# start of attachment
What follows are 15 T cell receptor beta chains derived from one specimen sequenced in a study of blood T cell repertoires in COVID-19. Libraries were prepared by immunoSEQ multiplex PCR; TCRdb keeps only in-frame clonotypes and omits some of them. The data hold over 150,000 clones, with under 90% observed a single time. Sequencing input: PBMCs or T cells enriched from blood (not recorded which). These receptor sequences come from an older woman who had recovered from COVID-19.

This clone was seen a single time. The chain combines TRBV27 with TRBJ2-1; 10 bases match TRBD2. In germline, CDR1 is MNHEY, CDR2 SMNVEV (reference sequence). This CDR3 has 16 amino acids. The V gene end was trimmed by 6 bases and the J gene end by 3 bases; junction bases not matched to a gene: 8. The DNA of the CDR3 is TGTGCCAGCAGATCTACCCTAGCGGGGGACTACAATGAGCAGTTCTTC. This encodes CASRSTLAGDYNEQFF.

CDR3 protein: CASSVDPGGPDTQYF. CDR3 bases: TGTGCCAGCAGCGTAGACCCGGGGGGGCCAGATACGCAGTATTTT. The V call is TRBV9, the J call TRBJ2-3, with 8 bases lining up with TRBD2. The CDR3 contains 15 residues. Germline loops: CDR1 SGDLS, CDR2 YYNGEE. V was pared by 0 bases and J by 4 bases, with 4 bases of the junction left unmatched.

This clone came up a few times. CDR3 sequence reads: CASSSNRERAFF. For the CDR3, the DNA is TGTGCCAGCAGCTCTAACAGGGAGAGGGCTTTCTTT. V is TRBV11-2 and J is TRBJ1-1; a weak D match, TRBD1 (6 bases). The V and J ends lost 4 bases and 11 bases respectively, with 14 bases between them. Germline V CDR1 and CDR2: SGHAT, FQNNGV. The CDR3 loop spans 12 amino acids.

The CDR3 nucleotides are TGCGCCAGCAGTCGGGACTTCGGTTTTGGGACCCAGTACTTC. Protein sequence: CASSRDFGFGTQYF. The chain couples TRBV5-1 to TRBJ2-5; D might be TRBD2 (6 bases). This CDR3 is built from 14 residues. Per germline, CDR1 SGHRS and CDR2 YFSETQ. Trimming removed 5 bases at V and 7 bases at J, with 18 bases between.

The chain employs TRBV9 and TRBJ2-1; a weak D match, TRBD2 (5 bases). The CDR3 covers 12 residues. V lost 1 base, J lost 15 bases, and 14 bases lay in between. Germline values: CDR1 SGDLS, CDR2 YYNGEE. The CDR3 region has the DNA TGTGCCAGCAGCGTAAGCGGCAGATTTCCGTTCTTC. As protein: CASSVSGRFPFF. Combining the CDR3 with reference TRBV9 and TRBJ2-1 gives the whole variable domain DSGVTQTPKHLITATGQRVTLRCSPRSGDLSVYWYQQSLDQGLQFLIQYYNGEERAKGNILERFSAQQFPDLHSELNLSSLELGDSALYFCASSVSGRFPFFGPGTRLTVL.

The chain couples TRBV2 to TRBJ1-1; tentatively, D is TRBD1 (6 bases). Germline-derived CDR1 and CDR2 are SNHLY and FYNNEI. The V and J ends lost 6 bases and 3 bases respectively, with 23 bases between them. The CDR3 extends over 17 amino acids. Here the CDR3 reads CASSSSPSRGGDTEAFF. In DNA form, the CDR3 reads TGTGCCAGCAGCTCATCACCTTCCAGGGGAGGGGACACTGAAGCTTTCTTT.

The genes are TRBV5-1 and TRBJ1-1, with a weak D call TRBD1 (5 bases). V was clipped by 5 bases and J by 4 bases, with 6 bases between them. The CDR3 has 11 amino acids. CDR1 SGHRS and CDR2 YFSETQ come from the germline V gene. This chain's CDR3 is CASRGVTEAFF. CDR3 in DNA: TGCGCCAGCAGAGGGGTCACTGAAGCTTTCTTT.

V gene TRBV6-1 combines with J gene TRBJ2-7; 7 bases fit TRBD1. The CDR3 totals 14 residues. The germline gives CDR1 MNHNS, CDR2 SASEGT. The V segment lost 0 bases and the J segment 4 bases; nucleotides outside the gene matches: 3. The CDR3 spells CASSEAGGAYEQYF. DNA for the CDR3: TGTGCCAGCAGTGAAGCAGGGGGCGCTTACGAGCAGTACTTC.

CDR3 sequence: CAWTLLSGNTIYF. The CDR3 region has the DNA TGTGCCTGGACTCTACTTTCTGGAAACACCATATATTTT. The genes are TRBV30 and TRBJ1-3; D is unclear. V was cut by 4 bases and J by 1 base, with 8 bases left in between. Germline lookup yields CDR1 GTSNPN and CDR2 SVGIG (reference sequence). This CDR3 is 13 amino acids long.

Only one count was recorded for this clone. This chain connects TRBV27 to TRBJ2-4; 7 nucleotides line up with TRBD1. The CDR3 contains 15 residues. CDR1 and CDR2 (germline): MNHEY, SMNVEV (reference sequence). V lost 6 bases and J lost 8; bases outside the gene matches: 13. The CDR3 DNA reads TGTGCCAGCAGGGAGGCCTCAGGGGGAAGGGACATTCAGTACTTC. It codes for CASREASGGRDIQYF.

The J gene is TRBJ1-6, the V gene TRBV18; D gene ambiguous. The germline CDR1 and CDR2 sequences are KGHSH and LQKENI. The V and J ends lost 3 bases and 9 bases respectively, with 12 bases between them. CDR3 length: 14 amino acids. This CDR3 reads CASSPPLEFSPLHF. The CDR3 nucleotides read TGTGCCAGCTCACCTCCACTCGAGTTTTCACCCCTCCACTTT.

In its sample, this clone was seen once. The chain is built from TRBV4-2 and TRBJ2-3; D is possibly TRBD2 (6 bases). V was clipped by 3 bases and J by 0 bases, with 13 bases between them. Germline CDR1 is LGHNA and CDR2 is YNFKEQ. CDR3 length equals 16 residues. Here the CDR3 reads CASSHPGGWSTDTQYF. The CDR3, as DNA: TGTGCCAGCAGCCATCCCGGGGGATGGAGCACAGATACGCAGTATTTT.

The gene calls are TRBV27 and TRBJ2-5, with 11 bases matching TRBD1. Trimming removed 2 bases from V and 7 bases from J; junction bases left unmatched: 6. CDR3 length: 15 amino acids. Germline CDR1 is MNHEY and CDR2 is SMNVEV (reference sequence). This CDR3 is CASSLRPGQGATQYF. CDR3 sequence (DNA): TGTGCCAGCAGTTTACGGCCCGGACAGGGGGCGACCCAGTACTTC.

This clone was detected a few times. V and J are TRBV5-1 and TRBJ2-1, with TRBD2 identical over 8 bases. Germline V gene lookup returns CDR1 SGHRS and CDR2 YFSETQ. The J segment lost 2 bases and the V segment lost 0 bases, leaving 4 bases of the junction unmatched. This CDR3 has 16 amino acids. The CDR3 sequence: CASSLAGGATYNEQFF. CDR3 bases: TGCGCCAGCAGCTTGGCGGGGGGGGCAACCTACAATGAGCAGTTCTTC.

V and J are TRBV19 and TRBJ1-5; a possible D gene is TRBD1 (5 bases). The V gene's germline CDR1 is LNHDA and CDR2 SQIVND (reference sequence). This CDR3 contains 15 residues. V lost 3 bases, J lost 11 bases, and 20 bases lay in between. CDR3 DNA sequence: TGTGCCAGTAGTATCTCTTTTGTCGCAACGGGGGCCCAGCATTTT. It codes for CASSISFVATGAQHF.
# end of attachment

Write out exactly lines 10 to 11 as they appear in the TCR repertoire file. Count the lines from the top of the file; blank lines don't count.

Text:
CDR3 sequence: CAWTLLSGNTIYF. The CDR3 region has the DNA TGTGCCTGGACTCTACTTTCTGGAAACACCATATATTTT. The genes are TRBV30 and TRBJ1-3; D is unclear. V was cut by 4 bases and J by 1 base, with 8 bases left in between. Germline lookup yields CDR1 GTSNPN and CDR2 SVGIG (reference sequence). This CDR3 is 13 amino acids long.

Only one count was recorded for this clone. This chain connects TRBV27 to TRBJ2-4; 7 nucleotides line up with TRBD1. The CDR3 contains 15 residues. CDR1 and CDR2 (germline): MNHEY, SMNVEV (reference sequence). V lost 6 bases and J lost 8; bases outside the gene matches: 13. The CDR3 DNA reads TGTGCCAGCAGGGAGGCCTCAGGGGGAAGGGACATTCAGTACTTC. It codes for CASREASGGRDIQYF.